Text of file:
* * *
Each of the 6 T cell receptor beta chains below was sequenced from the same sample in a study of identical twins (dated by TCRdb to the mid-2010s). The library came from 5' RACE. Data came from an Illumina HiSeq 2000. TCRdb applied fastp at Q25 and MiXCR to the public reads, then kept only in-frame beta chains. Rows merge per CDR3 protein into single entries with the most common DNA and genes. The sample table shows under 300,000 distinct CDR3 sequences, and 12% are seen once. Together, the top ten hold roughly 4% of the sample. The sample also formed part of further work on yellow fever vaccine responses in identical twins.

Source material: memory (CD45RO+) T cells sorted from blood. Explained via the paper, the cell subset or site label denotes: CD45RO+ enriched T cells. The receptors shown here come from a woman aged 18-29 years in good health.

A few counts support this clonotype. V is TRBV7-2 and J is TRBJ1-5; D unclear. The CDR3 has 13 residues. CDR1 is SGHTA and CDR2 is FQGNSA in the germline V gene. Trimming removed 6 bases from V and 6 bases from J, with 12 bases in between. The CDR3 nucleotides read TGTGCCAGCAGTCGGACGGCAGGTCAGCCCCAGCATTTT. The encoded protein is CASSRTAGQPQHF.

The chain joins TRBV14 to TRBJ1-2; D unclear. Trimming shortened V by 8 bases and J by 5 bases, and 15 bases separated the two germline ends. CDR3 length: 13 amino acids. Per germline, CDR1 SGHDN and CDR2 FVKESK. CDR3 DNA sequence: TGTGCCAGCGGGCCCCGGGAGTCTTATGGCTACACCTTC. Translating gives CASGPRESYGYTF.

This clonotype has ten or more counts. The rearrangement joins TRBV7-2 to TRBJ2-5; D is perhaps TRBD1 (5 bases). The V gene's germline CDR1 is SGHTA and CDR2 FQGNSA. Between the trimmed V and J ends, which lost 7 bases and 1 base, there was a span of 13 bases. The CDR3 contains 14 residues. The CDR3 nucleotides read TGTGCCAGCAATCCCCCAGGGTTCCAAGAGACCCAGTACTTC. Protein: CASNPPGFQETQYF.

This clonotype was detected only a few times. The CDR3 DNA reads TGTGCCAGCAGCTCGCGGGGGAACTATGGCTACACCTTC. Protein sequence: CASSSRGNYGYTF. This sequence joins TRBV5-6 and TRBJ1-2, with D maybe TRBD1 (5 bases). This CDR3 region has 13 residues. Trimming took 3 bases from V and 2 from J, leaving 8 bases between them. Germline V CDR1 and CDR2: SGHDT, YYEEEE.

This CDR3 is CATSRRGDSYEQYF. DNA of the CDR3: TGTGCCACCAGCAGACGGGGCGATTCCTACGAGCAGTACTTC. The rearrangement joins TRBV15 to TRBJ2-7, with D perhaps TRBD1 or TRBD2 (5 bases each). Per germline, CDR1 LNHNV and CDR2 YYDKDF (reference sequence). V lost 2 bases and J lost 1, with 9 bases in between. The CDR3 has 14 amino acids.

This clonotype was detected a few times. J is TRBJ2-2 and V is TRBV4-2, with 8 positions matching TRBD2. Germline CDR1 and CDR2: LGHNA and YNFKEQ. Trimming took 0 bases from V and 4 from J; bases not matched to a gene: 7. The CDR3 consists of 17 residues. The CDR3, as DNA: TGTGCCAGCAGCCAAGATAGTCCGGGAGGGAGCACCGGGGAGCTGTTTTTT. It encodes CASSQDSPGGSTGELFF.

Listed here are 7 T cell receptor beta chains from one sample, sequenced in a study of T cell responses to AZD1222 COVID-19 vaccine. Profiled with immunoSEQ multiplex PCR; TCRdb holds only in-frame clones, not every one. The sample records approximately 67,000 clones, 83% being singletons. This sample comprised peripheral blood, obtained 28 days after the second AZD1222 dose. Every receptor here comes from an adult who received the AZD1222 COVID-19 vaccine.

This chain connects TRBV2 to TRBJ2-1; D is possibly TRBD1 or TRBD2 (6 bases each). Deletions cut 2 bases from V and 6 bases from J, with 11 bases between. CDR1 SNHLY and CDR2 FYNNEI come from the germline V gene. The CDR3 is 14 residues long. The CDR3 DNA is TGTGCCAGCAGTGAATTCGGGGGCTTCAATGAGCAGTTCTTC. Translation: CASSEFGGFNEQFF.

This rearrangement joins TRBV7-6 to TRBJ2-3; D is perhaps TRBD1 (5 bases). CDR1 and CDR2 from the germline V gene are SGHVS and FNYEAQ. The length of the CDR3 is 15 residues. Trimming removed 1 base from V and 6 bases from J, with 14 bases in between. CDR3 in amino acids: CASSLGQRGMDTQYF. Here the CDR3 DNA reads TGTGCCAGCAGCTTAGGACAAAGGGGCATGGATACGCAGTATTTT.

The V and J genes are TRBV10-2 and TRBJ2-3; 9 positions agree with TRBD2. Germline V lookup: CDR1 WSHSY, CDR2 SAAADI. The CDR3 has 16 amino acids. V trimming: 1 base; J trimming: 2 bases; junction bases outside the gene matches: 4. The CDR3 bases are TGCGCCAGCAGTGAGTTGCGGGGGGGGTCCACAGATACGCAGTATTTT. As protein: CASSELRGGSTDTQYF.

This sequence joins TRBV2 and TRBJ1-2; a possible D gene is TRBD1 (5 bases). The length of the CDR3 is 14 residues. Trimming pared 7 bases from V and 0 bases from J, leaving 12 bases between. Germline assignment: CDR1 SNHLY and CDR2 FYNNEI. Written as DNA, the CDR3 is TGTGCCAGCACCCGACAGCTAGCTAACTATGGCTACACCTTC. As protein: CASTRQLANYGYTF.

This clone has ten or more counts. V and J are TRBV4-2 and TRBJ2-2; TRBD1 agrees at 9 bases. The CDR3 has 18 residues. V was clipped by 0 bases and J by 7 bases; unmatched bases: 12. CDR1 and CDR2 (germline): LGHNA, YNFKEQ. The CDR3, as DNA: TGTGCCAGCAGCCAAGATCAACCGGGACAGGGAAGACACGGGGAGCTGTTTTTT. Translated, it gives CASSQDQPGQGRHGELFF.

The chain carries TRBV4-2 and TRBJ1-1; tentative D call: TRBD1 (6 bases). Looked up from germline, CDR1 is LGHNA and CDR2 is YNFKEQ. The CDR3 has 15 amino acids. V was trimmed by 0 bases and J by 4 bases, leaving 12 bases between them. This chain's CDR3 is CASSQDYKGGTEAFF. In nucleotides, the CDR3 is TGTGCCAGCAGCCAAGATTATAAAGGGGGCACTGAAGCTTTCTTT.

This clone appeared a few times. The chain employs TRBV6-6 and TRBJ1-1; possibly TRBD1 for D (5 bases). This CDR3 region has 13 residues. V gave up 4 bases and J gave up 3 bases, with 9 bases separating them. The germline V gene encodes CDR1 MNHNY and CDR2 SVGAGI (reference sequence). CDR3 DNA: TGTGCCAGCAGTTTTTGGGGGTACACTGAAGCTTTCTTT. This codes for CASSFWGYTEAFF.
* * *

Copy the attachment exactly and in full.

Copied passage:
Each of the 6 T cell receptor beta chains below was sequenced from the same sample in a study of identical twins (dated by TCRdb to the mid-2010s). The library came from 5' RACE. Data came from an Illumina HiSeq 2000. TCRdb applied fastp at Q25 and MiXCR to the public reads, then kept only in-frame beta chains. Rows merge per CDR3 protein into single entries with the most common DNA and genes. The sample table shows under 300,000 distinct CDR3 sequences, and 12% are seen once. Together, the top ten hold roughly 4% of the sample. The sample also formed part of further work on yellow fever vaccine responses in identical twins.

Source material: memory (CD45RO+) T cells sorted from blood. Explained via the paper, the cell subset or site label denotes: CD45RO+ enriched T cells. The receptors shown here come from a woman aged 18-29 years in good health.

A few counts support this clonotype. V is TRBV7-2 and J is TRBJ1-5; D unclear. The CDR3 has 13 residues. CDR1 is SGHTA and CDR2 is FQGNSA in the germline V gene. Trimming removed 6 bases from V and 6 bases from J, with 12 bases in between. The CDR3 nucleotides read TGTGCCAGCAGTCGGACGGCAGGTCAGCCCCAGCATTTT. The encoded protein is CASSRTAGQPQHF.

The chain joins TRBV14 to TRBJ1-2; D unclear. Trimming shortened V by 8 bases and J by 5 bases, and 15 bases separated the two germline ends. CDR3 length: 13 amino acids. Per germline, CDR1 SGHDN and CDR2 FVKESK. CDR3 DNA sequence: TGTGCCAGCGGGCCCCGGGAGTCTTATGGCTACACCTTC. Translating gives CASGPRESYGYTF.

This clonotype has ten or more counts. The rearrangement joins TRBV7-2 to TRBJ2-5; D is perhaps TRBD1 (5 bases). The V gene's germline CDR1 is SGHTA and CDR2 FQGNSA. Between the trimmed V and J ends, which lost 7 bases and 1 base, there was a span of 13 bases. The CDR3 contains 14 residues. The CDR3 nucleotides read TGTGCCAGCAATCCCCCAGGGTTCCAAGAGACCCAGTACTTC. Protein: CASNPPGFQETQYF.

This clonotype was detected only a few times. The CDR3 DNA reads TGTGCCAGCAGCTCGCGGGGGAACTATGGCTACACCTTC. Protein sequence: CASSSRGNYGYTF. This sequence joins TRBV5-6 and TRBJ1-2, with D maybe TRBD1 (5 bases). This CDR3 region has 13 residues. Trimming took 3 bases from V and 2 from J, leaving 8 bases between them. Germline V CDR1 and CDR2: SGHDT, YYEEEE.

This CDR3 is CATSRRGDSYEQYF. DNA of the CDR3: TGTGCCACCAGCAGACGGGGCGATTCCTACGAGCAGTACTTC. The rearrangement joins TRBV15 to TRBJ2-7, with D perhaps TRBD1 or TRBD2 (5 bases each). Per germline, CDR1 LNHNV and CDR2 YYDKDF (reference sequence). V lost 2 bases and J lost 1, with 9 bases in between. The CDR3 has 14 amino acids.

This clonotype was detected a few times. J is TRBJ2-2 and V is TRBV4-2, with 8 positions matching TRBD2. Germline CDR1 and CDR2: LGHNA and YNFKEQ. Trimming took 0 bases from V and 4 from J; bases not matched to a gene: 7. The CDR3 consists of 17 residues. The CDR3, as DNA: TGTGCCAGCAGCCAAGATAGTCCGGGAGGGAGCACCGGGGAGCTGTTTTTT. It encodes CASSQDSPGGSTGELFF.

Listed here are 7 T cell receptor beta chains from one sample, sequenced in a study of T cell responses to AZD1222 COVID-19 vaccine. Profiled with immunoSEQ multiplex PCR; TCRdb holds only in-frame clones, not every one. The sample records approximately 67,000 clones, 83% being singletons. This sample comprised peripheral blood, obtained 28 days after the second AZD1222 dose. Every receptor here comes from an adult who received the AZD1222 COVID-19 vaccine.

This chain connects TRBV2 to TRBJ2-1; D is possibly TRBD1 or TRBD2 (6 bases each). Deletions cut 2 bases from V and 6 bases from J, with 11 bases between. CDR1 SNHLY and CDR2 FYNNEI come from the germline V gene. The CDR3 is 14 residues long. The CDR3 DNA is TGTGCCAGCAGTGAATTCGGGGGCTTCAATGAGCAGTTCTTC. Translation: CASSEFGGFNEQFF.

This rearrangement joins TRBV7-6 to TRBJ2-3; D is perhaps TRBD1 (5 bases). CDR1 and CDR2 from the germline V gene are SGHVS and FNYEAQ. The length of the CDR3 is 15 residues. Trimming removed 1 base from V and 6 bases from J, with 14 bases in between. CDR3 in amino acids: CASSLGQRGMDTQYF. Here the CDR3 DNA reads TGTGCCAGCAGCTTAGGACAAAGGGGCATGGATACGCAGTATTTT.

The V and J genes are TRBV10-2 and TRBJ2-3; 9 positions agree with TRBD2. Germline V lookup: CDR1 WSHSY, CDR2 SAAADI. The CDR3 has 16 amino acids. V trimming: 1 base; J trimming: 2 bases; junction bases outside the gene matches: 4. The CDR3 bases are TGCGCCAGCAGTGAGTTGCGGGGGGGGTCCACAGATACGCAGTATTTT. As protein: CASSELRGGSTDTQYF.

This sequence joins TRBV2 and TRBJ1-2; a possible D gene is TRBD1 (5 bases). The length of the CDR3 is 14 residues. Trimming pared 7 bases from V and 0 bases from J, leaving 12 bases between. Germline assignment: CDR1 SNHLY and CDR2 FYNNEI. Written as DNA, the CDR3 is TGTGCCAGCACCCGACAGCTAGCTAACTATGGCTACACCTTC. As protein: CASTRQLANYGYTF.

This clone has ten or more counts. V and J are TRBV4-2 and TRBJ2-2; TRBD1 agrees at 9 bases. The CDR3 has 18 residues. V was clipped by 0 bases and J by 7 bases; unmatched bases: 12. CDR1 and CDR2 (germline): LGHNA, YNFKEQ. The CDR3, as DNA: TGTGCCAGCAGCCAAGATCAACCGGGACAGGGAAGACACGGGGAGCTGTTTTTT. Translated, it gives CASSQDQPGQGRHGELFF.

The chain carries TRBV4-2 and TRBJ1-1; tentative D call: TRBD1 (6 bases). Looked up from germline, CDR1 is LGHNA and CDR2 is YNFKEQ. The CDR3 has 15 amino acids. V was trimmed by 0 bases and J by 4 bases, leaving 12 bases between them. This chain's CDR3 is CASSQDYKGGTEAFF. In nucleotides, the CDR3 is TGTGCCAGCAGCCAAGATTATAAAGGGGGCACTGAAGCTTTCTTT.

This clone appeared a few times. The chain employs TRBV6-6 and TRBJ1-1; possibly TRBD1 for D (5 bases). This CDR3 region has 13 residues. V gave up 4 bases and J gave up 3 bases, with 9 bases separating them. The germline V gene encodes CDR1 MNHNY and CDR2 SVGAGI (reference sequence). CDR3 DNA: TGTGCCAGCAGTTTTTGGGGGTACACTGAAGCTTTCTTT. This codes for CASSFWGYTEAFF.